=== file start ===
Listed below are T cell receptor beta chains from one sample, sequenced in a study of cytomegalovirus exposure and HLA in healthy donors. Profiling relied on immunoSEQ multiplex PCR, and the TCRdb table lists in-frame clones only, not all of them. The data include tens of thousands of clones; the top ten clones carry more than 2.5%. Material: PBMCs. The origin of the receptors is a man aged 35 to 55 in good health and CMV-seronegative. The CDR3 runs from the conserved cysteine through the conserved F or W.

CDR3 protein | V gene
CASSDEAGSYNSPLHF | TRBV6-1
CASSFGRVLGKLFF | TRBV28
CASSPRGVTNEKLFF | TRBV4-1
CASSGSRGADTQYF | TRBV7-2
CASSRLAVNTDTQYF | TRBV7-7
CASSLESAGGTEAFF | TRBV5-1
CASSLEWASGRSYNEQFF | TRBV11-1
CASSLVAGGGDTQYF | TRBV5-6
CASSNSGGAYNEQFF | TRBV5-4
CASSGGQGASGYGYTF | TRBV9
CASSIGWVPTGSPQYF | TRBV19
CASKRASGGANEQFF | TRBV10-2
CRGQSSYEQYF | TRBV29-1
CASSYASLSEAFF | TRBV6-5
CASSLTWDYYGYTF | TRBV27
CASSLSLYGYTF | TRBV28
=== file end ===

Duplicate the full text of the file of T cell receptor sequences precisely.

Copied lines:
Listed below are T cell receptor beta chains from one sample, sequenced in a study of cytomegalovirus exposure and HLA in healthy donors. Profiling relied on immunoSEQ multiplex PCR, and the TCRdb table lists in-frame clones only, not all of them. The data include tens of thousands of clones; the top ten clones carry more than 2.5%. Material: PBMCs. The origin of the receptors is a man aged 35 to 55 in good health and CMV-seronegative. The CDR3 runs from the conserved cysteine through the conserved F or W.

CDR3 protein | V gene
CASSDEAGSYNSPLHF | TRBV6-1
CASSFGRVLGKLFF | TRBV28
CASSPRGVTNEKLFF | TRBV4-1
CASSGSRGADTQYF | TRBV7-2
CASSRLAVNTDTQYF | TRBV7-7
CASSLESAGGTEAFF | TRBV5-1
CASSLEWASGRSYNEQFF | TRBV11-1
CASSLVAGGGDTQYF | TRBV5-6
CASSNSGGAYNEQFF | TRBV5-4
CASSGGQGASGYGYTF | TRBV9
CASSIGWVPTGSPQYF | TRBV19
CASKRASGGANEQFF | TRBV10-2
CRGQSSYEQYF | TRBV29-1
CASSYASLSEAFF | TRBV6-5
CASSLTWDYYGYTF | TRBV27
CASSLSLYGYTF | TRBV28